Shelley Jardine is a current PhD candidate at Deakin University.

Susan York

Susan York install shot, Del Dio & Barzune

Susan York install shot, Del Dio & Barzune

Susan York install shot, Del Dio & Barzune

Susan York, New and Recent Work, January 18 - March 30, Del Dio & Barzune, New York.

'The work might first strike one as Minimalist and literal, but it soon sheds those associations and becomes something else, a meditation on time, landscape, and architecture.' John Yau 'An artist's devotion to exactness', Hyperallergic.com.

I've been following York's work for some time. I think what impresses me most is her ability to convey a full and satisfying personalized art experience with seemingly minimalist means.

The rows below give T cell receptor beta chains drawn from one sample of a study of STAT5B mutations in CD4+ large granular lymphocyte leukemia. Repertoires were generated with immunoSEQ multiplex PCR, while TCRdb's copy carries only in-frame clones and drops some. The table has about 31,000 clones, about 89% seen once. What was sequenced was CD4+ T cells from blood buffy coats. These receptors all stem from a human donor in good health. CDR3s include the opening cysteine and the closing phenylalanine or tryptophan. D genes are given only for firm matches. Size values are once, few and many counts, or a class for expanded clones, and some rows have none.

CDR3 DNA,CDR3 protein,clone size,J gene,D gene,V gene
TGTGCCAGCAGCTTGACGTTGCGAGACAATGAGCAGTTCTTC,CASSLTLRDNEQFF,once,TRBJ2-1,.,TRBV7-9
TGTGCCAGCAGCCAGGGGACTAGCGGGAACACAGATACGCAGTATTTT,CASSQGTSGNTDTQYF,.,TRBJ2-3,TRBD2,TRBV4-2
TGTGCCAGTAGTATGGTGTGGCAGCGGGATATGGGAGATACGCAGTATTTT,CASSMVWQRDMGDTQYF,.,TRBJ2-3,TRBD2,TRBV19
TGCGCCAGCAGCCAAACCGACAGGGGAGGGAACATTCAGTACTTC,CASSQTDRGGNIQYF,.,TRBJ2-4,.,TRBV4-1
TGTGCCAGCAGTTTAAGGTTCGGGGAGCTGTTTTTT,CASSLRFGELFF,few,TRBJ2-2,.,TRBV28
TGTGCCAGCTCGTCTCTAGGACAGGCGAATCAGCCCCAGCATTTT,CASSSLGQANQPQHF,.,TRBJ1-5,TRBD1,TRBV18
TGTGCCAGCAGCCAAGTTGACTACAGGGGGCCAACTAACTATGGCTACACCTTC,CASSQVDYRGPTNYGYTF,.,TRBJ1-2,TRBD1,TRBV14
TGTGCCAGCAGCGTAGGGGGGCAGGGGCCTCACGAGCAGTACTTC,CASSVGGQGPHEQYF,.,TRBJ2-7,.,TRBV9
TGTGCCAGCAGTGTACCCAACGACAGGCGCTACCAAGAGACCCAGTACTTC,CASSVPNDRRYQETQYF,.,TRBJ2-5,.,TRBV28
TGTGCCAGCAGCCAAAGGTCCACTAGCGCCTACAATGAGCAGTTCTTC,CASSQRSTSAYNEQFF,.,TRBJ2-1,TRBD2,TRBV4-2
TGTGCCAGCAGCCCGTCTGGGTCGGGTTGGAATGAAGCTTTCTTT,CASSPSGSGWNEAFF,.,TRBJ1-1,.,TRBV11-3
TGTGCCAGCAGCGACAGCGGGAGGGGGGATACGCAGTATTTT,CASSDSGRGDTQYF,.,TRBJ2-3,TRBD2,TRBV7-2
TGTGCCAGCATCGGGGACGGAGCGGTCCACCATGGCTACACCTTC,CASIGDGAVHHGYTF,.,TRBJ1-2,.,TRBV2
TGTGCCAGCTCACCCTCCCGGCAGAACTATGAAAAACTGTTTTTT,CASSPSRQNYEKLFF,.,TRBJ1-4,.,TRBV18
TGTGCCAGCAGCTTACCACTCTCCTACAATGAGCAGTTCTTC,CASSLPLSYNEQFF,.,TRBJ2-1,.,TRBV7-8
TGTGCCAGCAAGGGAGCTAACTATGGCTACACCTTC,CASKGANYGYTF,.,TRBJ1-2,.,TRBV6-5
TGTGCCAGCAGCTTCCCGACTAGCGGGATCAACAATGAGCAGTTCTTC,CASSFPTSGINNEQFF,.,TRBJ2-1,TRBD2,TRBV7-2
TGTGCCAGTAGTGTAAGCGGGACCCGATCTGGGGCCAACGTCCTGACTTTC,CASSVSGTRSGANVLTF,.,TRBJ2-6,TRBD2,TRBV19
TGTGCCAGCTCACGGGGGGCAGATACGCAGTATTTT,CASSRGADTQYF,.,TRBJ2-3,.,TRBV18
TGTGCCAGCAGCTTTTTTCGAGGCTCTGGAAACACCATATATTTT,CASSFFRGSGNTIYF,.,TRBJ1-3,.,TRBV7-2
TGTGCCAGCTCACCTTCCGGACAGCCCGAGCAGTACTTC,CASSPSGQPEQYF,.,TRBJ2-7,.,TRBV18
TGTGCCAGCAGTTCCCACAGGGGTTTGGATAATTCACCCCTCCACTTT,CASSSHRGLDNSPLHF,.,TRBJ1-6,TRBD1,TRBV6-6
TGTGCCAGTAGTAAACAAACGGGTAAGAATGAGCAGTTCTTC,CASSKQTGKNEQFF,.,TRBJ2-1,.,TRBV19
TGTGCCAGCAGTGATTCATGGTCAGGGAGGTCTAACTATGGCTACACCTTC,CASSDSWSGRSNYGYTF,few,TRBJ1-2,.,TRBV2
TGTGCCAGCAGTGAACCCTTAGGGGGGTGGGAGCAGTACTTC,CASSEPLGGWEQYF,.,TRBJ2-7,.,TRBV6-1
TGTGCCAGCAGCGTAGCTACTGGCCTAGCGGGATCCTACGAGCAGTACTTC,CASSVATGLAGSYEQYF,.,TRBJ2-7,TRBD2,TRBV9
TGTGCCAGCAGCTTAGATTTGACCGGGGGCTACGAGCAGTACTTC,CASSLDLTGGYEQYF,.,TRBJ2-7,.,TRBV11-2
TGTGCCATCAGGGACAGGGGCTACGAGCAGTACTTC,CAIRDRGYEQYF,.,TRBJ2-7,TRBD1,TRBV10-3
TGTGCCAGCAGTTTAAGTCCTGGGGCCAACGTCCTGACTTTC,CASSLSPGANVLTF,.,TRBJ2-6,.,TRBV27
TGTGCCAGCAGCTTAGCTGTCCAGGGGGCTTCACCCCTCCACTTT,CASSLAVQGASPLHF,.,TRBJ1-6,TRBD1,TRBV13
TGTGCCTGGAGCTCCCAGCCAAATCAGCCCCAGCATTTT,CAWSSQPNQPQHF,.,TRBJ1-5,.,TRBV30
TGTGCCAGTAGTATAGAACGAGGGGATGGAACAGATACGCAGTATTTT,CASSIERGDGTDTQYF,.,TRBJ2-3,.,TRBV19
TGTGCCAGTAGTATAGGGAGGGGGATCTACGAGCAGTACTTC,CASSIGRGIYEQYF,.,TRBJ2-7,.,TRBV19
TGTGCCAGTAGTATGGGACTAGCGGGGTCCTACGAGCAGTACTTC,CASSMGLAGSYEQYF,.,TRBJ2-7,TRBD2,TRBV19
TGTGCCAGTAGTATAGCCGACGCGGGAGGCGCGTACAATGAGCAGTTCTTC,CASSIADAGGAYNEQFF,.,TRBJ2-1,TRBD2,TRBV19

Louise Blyton

Louise Blyton
Butterfly Milk
57 West 57th Street
New York
January 12 - February 16

Louise Blyton, install shot 'Butterfly milk' 57 West 57th Street.

Louise Blyton, install shot 'Butterfly milk' 57 West 57th Street.
Louise Blyton, install shot 'Butterfly milk' 57 West 57th Street.

Louise Blyton, install shot 'Butterfly milk' 57 West 57th Street.

Congratulations to Louise Blyton on her first solo exhibition in New York City.

Louise's sculptural paintings are hand built. Her colour raw pigment, repeatedly pummeled to build  up the unpainted linen surface.

Green House

Green House, Preston South

I spent my later childhood living next to a house like this. The owner I was told was in an asylum. One day I peered through the front window heavy lace curtains. I could see a room in disarray, the unmade bed strewn with pill bottles and multi coloured pills. The bed stayed this way for years. No one ever came.